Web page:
I’m no expert in Jung’s psychology. However, I think many of his theories fit metal perfectly, especially his concept of individuation. As far as it goes with Norilsk, I think Jung’s idea that the collective unconscious can be translated into an individual consciousness is appropriate, as our lyrics make use of a lot of metaphors and second-degree mental images to express abstract ideas.

“Nature Morte” is a spooky atmospheric song, and while its title means “still life” in English, it literally translates as “dead nature”. As the lyrics of this song are particularly dark and speak to being dead and being aware of it. Jung’s quote “(…) making the darkness conscious” fits perfectly.

There’s also a totally twisted cover-version of Phillipe Lafontaine’s “Coeur de Loup” besides your own songs. I’ve heard the original song and I see how distorted your vision is of this song. Nic, why?..

This song literally means “Wolf Heart”, despite being written in a very different context. We listen to a lot of black and doom metal, and we thought the “Coeur de Loup” lyrics could be interestingly dark and twisted once isolated from their jolly context and dressed in black. This is a tongue-in-cheek rendering, of course, but the transformation process expresses perfectly our artistic approach with Norilsk: something slow and heavy, minimalistic, and rough around the edges, where harmony and ugliness converge.

What do you know about Russia besides Norilsk?

I fell in love with the byzantine architecture through my career as an architectural historian, and I visited Russia a few years ago for personal business. Like many tourists, you may say, I wanted to do the Trans-Siberian, but instead of taking a guided tour, my friend and I preferred to stay with local families and spend time in various cities along the way. Since then, I continued reading about the country’s culture and history, but while I am a Russophile I don’t pretend to know a lot about Russia.

One thing I know, however, is that it improved my appreciation of icon painting and my vodka-tasting skills! I also know that Russia (and post-Soviet countries in general) have an amazing doom repertoire, starting with the cult band Scald and many bands such as Revelations of Rain, Painful Memories, or Non Immemor Mei, but also with a few flagship labels such as Solitude Productions.

How long was your journey? And how did you organize it?

This trip lasted one month. My friend and I met in Moscow, we travelled North to Petrozavodsk (we wanted to see Kizhi), then we came back to Moscow and travelled East on the Trans-Siberian train, stopping at various cities before exiting Russia through Mongolia (it was actually easier for us to fly back home from China than going all the way back to Moscow).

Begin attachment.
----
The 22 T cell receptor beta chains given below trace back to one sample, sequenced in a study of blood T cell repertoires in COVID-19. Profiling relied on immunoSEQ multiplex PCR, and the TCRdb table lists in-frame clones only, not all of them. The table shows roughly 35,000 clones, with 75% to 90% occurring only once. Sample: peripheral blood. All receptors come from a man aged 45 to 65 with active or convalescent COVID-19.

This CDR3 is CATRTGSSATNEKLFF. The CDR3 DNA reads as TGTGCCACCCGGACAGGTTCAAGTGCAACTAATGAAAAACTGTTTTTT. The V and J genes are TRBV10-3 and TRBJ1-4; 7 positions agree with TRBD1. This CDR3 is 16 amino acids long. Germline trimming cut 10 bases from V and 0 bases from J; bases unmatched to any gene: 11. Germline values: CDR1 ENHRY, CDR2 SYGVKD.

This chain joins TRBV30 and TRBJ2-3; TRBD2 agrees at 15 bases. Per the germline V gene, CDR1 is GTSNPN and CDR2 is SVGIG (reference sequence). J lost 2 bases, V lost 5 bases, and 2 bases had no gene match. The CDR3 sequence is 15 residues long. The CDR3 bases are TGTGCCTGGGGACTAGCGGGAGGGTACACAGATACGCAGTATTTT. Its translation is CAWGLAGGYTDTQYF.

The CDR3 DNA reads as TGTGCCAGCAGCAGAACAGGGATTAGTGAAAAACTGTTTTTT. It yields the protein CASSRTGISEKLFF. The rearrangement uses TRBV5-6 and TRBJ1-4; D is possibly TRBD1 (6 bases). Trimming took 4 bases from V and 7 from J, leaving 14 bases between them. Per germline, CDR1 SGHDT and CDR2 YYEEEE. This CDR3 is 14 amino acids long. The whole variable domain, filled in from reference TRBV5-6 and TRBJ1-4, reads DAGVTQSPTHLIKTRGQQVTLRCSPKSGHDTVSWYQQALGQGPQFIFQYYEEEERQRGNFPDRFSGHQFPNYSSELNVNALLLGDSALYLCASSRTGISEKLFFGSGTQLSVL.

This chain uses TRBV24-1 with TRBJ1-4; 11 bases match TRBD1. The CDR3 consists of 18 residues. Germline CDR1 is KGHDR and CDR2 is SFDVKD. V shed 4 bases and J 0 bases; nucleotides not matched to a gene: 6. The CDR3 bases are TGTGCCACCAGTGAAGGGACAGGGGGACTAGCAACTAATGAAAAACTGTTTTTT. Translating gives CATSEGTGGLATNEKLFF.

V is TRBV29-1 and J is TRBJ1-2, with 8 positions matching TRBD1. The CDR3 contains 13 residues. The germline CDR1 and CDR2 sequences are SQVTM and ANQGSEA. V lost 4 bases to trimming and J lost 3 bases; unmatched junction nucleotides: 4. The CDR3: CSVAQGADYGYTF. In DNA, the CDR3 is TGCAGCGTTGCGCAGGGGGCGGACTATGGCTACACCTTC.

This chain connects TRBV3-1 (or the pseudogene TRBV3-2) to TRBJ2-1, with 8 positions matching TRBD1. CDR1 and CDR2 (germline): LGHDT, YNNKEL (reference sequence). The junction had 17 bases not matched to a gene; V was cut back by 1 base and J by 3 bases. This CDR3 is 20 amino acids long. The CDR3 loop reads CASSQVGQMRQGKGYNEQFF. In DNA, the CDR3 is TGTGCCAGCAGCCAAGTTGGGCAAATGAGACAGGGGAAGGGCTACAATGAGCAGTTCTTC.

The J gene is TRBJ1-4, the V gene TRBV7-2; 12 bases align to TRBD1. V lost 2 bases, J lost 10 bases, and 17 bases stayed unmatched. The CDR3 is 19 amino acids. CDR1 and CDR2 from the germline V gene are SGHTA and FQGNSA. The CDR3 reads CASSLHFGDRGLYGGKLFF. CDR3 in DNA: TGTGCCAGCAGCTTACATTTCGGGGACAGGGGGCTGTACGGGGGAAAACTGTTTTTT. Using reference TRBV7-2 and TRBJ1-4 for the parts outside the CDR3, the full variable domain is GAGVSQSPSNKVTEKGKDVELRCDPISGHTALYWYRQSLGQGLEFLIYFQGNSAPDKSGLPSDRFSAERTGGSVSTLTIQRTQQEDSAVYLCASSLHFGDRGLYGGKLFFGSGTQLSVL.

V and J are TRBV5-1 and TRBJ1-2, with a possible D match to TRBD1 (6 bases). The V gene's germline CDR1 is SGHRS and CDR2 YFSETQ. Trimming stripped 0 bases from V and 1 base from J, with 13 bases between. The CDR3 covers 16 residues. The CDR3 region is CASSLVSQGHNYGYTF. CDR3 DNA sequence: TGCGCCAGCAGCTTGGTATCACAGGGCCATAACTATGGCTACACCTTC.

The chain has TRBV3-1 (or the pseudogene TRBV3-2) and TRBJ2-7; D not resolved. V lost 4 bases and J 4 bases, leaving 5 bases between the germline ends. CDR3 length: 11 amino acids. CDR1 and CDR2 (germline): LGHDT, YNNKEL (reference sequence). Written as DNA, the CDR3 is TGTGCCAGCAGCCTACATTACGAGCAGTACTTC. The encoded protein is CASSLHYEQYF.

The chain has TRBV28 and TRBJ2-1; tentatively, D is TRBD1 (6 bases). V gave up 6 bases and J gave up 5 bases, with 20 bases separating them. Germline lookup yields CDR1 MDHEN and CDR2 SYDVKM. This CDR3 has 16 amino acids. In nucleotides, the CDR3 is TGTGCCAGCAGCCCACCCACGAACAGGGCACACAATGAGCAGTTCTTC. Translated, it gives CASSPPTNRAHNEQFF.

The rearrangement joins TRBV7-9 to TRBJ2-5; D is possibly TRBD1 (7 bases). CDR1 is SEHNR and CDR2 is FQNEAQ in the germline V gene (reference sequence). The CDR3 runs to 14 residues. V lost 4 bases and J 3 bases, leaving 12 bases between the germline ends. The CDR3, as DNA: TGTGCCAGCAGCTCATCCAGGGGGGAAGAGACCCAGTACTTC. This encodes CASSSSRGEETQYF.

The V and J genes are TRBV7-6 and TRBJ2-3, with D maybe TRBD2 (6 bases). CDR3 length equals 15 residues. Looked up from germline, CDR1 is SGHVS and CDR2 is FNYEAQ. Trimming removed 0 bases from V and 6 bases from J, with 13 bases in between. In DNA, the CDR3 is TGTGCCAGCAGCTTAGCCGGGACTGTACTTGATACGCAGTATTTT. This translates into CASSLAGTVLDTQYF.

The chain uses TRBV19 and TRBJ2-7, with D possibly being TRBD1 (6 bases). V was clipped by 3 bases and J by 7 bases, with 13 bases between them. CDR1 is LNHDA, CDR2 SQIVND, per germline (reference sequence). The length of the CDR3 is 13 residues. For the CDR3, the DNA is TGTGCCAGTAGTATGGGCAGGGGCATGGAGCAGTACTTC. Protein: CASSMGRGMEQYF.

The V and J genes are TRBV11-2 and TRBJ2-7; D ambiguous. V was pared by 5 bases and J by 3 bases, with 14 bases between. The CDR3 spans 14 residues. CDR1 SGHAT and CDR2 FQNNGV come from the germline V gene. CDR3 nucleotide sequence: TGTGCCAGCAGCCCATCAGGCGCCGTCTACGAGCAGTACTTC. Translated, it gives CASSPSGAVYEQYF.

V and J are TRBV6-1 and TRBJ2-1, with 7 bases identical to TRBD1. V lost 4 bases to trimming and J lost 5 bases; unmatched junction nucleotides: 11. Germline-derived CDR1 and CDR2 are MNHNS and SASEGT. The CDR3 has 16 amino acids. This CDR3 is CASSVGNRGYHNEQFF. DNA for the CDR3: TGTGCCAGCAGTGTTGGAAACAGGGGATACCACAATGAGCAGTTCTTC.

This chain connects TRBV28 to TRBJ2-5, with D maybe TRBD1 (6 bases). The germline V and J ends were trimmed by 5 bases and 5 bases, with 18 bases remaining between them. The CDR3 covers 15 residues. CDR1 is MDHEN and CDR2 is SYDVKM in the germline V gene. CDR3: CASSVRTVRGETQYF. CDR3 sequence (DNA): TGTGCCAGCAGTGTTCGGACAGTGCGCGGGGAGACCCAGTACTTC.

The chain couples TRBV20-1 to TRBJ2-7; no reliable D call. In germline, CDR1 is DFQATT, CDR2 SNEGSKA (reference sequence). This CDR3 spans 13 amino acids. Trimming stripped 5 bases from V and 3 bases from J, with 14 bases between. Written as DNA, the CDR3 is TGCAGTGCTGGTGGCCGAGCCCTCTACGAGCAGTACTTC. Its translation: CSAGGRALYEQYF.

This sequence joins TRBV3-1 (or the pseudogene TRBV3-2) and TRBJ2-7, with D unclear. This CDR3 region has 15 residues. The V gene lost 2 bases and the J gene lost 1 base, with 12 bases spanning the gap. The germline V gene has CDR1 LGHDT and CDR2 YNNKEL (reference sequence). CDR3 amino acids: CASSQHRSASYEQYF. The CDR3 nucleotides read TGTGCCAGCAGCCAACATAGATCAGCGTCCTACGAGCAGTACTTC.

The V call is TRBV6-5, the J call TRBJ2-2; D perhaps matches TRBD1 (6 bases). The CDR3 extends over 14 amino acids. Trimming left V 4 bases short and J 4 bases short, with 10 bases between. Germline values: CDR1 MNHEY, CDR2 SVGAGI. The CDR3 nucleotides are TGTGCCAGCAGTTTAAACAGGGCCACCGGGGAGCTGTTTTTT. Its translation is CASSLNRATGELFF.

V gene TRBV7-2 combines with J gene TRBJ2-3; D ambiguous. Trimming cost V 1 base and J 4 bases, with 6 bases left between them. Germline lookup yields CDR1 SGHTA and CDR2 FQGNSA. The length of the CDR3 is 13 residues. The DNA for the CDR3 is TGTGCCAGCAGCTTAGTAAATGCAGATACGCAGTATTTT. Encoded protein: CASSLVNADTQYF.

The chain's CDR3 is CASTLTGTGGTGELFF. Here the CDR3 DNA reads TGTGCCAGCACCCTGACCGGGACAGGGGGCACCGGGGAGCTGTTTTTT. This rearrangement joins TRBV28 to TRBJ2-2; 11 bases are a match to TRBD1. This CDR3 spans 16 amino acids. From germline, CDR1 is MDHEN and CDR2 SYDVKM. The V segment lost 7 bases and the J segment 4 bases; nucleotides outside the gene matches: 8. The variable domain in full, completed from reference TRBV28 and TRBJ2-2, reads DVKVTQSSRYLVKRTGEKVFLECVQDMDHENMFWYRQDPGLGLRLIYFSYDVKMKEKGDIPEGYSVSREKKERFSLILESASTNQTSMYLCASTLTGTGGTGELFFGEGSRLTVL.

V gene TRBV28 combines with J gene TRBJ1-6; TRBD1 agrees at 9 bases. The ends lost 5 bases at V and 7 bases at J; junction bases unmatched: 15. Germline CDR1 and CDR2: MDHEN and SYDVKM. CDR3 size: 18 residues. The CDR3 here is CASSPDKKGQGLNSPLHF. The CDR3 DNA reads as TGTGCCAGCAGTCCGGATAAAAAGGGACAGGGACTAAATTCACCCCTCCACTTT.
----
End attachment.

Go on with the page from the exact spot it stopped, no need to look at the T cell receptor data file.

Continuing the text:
Russia is vast, but following this iconic route provided me with a snapshot of its diversity and layers, its various peoples, architecture, colors, and odours (I can still remember the charcoal and wood fired samovar).

Coming from Canada, it is not easy to do backpacking in Russia as we needed visas in and out of the country, copies of invitation letters from each place we were going to stay at, and to show authorities our detailed itinerary. Moreover, the language and culture barriers made it harder to communicate, to buy train tickets, etc. Nonetheless, it was definitely worth it.

We found a French agency who had various contacts throughout Russia, and who was able to provide us with the basic confirmations we needed to embark on our journey. For example, one of our hosts was a soldier’s widow working for a church in Kazan; another one was a university professor in Tomsk; etc. We met all types of people in the train, from business travelers to workers celebrating after being away from home for a few weeks, and family members reuniting… We visited some of the people we met on the train afterwards, and corresponded with others.

For historical reasons, I guess, it was easier to present ourselves as “French-speaking” rather than “North American” (for people who didn’t know where Canada is located, it was hard explaining that we were neither from Europe nor from USA!). You have a beautiful country, and I would not hesitate one second to go back if Norilsk gets invited to a doom metal festival!

That’s all for today Nic! I’m glad that we had a chance to talk and I hope that our interview will help our readers to discover the cold and merciless nature of Norilsk. Any words for our readers?

Thanks to you, Aleks, and to everyone interested in our cold brand of Canadian doom. Doom is a small but worldwide scene, but if we want it to stay healthy we have to keep our own local scene alive as well.

In : Interviews 

Tags: "norilsk" "death-doom metal" "the idea of north" "japetus" "sludge doom" "canadian doom metal" "gatineau quebec" "my dying bride" "morne" "morgion"